The magic part of the plot was beautifully built into the world and easy to follow, although I felt the mechanics of how the curse was passed one were a little strange and weirdly specific at first. It seemed to me that there needed to be an explanation of why all these specific actions were needed for the transfer, and yet Emma never asked them. The answers luckily came later as the mystery behind the curse was slowly explained, but I still felt there should have been some more wonder about the strange mechanics of it from the start. I was also highly annoyed at the carnival workers and performers, because as far as I could tell while they completely benefited from the charm, the bearer of the curse completely suffered, and none of them seemed to care about the fact that they were basically exploiting innocent people who never asked for the curse in the first place. I therefore never felt any sympathy for them, and if I had been able to, I feel like the conflict about ending the curse might have made things a little more interesting. Eventually, though, I was able to overcome this and just enjoy the book, but I still wish there had been a little more to it.
Like I said earlier, I think my biggest disappointment was in the side characters. When they were all first individually introduced, I thought that they were all going to have bigger roles to play, that we would get to know them better as the story progressed, but after those initial introductions they became just sort of part of the background. Any of their interactions or presence on the page thereafter existed only around Ben and Emma’s plots, and I just felt like I was missing something. I wanted to know what their individual goals and desires were, what issues they might be dealing with throughout the course of the novel, how the charm affected them and what they truly thought about it. I think Marcel might have been the only one who had a slight semblance of his own character arc with his romance with Gin and his conflicting feelings about leaving her to escape with Ben. But that was so far in the background that it really didn’t make much of an impact on the overall plot, unfortunately.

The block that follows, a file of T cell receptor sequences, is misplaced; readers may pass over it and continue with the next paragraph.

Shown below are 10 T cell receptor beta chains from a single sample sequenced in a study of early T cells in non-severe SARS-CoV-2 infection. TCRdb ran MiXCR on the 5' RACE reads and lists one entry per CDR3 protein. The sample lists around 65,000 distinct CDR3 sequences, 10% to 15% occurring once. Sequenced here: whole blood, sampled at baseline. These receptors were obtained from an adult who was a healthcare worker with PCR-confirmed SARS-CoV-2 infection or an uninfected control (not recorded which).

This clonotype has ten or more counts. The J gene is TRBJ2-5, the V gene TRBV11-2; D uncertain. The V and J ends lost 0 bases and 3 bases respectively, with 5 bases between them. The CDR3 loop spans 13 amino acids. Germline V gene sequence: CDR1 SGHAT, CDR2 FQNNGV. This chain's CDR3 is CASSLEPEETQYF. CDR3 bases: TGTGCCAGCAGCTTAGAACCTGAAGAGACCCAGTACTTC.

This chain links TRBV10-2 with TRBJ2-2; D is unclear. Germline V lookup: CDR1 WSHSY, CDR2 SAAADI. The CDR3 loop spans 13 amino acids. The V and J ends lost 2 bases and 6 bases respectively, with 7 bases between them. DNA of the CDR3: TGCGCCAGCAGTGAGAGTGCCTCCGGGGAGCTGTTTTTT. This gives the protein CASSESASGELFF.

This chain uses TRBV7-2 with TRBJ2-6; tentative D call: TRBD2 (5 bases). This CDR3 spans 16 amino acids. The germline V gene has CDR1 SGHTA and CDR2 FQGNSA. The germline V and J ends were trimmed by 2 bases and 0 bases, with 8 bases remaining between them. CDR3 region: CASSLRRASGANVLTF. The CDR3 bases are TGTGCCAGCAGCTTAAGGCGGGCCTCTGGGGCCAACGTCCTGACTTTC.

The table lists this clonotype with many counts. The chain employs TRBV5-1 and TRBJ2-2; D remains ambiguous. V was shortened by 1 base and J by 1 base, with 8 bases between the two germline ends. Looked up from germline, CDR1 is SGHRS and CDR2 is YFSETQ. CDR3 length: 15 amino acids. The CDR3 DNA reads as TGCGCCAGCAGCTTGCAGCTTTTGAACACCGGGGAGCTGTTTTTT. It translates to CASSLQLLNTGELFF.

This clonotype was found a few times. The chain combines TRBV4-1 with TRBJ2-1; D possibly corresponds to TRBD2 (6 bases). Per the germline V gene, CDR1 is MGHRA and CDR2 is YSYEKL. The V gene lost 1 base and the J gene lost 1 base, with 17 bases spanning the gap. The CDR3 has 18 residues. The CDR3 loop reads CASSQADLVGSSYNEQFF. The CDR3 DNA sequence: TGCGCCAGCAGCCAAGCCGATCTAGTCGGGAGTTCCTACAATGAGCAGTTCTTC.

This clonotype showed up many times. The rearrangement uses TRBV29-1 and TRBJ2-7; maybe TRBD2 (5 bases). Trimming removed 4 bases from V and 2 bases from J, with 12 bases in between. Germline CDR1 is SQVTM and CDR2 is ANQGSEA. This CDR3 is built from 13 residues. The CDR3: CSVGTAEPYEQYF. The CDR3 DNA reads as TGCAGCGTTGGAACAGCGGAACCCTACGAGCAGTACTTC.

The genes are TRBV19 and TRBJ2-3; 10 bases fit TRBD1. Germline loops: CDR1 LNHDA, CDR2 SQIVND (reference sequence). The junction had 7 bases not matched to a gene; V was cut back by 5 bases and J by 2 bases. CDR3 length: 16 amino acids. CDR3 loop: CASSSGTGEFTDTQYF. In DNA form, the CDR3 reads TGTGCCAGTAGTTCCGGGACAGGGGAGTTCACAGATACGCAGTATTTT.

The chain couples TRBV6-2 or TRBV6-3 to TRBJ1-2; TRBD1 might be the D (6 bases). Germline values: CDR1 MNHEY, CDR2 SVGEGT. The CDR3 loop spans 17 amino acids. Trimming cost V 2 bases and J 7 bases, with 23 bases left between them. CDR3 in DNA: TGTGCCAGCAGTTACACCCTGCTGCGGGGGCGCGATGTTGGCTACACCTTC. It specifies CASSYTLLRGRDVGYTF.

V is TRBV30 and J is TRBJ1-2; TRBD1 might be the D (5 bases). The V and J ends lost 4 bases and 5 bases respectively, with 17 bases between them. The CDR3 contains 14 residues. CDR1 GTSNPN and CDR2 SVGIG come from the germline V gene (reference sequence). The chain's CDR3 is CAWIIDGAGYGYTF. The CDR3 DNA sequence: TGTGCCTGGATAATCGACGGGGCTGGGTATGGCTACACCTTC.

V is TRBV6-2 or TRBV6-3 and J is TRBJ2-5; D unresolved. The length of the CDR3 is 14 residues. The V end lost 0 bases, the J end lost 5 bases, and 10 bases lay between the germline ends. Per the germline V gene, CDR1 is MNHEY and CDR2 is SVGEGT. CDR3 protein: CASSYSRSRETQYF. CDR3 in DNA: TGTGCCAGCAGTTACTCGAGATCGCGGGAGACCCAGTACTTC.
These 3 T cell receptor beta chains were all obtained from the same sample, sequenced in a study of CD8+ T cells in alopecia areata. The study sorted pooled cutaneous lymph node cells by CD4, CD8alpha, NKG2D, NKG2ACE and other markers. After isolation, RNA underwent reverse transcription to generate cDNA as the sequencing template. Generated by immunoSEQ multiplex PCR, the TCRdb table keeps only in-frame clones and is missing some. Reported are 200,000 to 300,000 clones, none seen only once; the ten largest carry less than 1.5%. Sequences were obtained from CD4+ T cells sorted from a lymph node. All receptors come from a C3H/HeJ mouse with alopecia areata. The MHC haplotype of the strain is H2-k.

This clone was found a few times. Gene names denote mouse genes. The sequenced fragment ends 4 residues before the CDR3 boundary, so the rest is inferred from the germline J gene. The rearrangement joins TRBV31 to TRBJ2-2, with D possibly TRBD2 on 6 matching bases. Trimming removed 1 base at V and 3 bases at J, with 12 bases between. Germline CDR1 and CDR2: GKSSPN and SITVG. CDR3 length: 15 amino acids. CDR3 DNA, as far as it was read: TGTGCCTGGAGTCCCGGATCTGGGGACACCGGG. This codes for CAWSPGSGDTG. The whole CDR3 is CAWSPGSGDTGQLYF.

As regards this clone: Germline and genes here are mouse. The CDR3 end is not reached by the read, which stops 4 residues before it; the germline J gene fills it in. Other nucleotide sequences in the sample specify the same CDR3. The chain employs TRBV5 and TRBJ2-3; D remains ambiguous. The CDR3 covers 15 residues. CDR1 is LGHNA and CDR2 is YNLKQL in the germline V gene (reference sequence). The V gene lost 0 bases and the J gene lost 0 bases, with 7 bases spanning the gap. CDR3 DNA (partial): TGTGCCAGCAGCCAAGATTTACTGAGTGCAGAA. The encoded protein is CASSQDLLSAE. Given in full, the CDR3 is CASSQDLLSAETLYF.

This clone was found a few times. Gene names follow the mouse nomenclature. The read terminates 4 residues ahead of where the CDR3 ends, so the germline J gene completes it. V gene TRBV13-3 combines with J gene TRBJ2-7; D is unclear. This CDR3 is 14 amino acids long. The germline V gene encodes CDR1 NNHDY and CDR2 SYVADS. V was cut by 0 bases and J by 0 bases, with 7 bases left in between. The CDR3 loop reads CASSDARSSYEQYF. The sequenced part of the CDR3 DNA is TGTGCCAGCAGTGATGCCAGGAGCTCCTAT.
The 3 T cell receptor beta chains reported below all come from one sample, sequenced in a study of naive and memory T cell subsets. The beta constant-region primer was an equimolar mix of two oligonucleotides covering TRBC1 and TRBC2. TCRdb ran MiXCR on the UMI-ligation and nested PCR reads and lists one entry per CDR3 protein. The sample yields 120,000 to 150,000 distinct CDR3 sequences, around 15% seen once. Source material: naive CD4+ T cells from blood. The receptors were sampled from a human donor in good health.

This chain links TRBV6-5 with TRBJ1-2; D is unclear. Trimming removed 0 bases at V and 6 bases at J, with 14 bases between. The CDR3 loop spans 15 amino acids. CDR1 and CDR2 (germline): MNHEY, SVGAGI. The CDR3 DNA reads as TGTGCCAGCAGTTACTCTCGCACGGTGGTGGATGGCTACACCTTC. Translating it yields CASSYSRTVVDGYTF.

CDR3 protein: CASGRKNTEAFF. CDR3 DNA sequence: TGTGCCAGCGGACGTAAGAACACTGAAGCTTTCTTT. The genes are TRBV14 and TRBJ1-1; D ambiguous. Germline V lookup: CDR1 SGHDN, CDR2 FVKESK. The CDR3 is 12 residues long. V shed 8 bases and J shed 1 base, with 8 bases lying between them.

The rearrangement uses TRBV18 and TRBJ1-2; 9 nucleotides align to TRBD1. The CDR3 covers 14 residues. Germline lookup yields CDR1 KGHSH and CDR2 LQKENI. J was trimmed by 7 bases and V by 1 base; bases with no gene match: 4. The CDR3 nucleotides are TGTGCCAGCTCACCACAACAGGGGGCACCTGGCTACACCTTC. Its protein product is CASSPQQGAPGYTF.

Another issue I had was with Audrey and Sidney’s plot. It just felt kind of so one-dimensional. Audrey especially annoyed me with her stubbornness and attitude towards the curse and Emma, and while her reasoning behind her worry for Ben was understandable, I still felt there needed to be a little more said or done in that plot. Audrey never seemed to grow as a character and overcome her own hubris in any way, and so I was left feeling like there was this big issue that never got solved or even had the hopes of becoming solved by the end of the novel. Considering that her relationship with Ben was so important in the book, I felt that more could have been done in that aspect.
Still, the storyline was highly enjoyable, the romance was well written and was very heartwarming, and I thoroughly enjoyed the magic of the plot. This book has some flaws, mainly in the characterization of the supporting cast, but overall it was a fun read that had me smiling at the end. It had feelings reminiscent of Beauty and the Beast and Something Wicked This Way Comes but was most definitely a unique story all on its own.